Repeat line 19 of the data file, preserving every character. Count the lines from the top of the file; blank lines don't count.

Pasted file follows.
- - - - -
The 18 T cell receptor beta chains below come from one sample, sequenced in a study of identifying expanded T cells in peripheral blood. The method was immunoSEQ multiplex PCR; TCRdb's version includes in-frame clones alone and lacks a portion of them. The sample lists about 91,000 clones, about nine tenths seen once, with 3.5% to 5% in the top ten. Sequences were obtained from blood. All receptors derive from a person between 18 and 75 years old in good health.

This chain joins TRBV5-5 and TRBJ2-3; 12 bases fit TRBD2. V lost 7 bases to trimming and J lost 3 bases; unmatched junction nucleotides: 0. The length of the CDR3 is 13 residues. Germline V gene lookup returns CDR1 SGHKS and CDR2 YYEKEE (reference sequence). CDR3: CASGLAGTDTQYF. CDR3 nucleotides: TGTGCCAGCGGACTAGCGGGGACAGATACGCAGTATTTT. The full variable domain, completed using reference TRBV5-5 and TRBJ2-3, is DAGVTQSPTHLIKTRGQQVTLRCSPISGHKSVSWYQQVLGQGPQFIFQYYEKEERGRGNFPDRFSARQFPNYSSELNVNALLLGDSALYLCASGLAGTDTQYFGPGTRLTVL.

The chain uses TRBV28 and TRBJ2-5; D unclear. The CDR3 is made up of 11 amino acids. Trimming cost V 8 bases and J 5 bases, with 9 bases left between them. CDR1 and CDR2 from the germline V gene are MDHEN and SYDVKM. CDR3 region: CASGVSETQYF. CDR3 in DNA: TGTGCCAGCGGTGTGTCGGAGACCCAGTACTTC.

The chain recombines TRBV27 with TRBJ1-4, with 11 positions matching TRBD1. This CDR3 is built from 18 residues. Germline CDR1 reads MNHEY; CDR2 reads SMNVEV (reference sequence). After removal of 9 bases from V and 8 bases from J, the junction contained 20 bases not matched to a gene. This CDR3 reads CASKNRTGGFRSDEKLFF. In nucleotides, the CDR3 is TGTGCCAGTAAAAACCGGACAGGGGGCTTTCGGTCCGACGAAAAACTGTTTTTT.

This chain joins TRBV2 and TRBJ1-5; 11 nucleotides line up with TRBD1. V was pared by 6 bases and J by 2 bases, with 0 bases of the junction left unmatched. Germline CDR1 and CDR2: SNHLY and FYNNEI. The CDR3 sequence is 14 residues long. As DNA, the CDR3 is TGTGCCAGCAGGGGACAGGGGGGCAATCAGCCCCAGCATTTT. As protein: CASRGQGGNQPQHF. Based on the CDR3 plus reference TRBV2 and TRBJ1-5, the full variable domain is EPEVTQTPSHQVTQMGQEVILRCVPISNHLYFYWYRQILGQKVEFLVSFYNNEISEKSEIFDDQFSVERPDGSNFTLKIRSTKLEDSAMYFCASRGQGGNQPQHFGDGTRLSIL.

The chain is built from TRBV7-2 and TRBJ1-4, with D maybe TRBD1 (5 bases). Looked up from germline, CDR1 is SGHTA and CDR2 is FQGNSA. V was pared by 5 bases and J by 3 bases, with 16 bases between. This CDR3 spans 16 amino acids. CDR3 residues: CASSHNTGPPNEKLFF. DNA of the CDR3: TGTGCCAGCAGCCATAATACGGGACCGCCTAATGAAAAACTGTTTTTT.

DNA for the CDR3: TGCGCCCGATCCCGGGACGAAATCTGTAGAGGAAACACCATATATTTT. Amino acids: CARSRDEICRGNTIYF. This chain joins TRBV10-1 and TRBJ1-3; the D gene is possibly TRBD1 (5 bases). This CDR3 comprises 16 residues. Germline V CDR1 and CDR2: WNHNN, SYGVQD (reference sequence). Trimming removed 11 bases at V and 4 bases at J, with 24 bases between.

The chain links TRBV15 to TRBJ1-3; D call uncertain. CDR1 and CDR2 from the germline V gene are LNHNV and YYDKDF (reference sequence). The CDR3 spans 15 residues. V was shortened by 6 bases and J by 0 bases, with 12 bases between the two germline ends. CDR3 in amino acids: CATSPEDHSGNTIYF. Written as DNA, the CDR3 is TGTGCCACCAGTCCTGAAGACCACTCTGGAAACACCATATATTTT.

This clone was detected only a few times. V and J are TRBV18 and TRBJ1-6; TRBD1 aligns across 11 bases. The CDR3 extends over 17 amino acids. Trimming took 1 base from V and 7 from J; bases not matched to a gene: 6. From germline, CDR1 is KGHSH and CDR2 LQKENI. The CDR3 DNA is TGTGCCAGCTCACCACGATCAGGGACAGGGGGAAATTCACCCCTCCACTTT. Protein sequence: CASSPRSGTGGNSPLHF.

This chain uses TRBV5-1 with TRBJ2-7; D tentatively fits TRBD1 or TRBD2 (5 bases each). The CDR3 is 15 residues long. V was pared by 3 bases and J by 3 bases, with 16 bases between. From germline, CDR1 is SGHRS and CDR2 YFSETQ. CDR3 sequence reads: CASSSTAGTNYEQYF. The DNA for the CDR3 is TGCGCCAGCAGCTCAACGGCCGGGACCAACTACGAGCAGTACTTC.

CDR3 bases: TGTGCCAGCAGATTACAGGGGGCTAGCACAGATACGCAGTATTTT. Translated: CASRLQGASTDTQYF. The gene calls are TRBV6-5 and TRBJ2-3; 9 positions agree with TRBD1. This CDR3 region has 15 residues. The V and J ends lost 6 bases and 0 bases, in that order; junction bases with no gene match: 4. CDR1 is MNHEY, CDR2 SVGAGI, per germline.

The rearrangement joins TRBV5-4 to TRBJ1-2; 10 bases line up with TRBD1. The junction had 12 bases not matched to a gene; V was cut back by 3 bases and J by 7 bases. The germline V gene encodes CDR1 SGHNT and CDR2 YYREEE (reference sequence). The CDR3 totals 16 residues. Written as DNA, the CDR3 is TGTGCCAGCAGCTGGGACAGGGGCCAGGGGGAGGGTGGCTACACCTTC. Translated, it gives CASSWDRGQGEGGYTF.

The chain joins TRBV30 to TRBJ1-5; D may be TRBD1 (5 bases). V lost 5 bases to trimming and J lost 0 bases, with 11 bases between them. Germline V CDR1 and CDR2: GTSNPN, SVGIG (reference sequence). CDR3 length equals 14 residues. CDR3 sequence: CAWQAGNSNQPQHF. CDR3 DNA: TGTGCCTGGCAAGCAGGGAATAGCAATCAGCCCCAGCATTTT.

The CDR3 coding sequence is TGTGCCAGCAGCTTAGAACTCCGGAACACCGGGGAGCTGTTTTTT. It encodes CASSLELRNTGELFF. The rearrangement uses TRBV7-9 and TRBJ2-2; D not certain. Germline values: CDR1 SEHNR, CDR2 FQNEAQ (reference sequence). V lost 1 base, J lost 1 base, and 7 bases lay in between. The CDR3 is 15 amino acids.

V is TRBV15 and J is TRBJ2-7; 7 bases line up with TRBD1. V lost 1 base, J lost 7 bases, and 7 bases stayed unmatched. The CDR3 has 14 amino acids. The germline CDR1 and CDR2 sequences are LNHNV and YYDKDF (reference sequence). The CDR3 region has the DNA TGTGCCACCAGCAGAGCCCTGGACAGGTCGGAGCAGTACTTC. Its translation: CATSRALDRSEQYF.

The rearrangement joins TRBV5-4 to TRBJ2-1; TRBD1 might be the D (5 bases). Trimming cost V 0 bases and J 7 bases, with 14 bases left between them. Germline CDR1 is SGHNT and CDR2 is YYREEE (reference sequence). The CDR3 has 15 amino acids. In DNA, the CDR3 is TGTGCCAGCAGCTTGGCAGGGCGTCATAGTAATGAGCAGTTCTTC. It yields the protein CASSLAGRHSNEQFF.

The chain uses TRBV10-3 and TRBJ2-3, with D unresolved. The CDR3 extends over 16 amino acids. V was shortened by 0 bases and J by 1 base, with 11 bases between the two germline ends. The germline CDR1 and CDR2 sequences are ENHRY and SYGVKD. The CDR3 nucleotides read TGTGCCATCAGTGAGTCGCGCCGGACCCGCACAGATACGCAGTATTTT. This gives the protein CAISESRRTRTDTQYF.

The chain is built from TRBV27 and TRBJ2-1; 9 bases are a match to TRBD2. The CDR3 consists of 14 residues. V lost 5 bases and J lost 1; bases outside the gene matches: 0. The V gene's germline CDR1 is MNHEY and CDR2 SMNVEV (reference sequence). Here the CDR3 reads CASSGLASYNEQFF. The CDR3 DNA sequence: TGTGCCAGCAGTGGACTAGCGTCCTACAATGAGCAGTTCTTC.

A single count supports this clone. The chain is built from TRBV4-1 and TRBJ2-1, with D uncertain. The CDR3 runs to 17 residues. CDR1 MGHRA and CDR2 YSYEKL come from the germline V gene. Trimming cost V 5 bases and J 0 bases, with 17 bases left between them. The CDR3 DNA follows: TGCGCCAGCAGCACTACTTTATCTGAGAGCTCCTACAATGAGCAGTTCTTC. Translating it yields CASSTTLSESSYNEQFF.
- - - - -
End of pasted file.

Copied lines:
A single count supports this clone. The chain is built from TRBV4-1 and TRBJ2-1, with D uncertain. The CDR3 runs to 17 residues. CDR1 MGHRA and CDR2 YSYEKL come from the germline V gene. Trimming cost V 5 bases and J 0 bases, with 17 bases left between them. The CDR3 DNA follows: TGCGCCAGCAGCACTACTTTATCTGAGAGCTCCTACAATGAGCAGTTCTTC. Translating it yields CASSTTLSESSYNEQFF.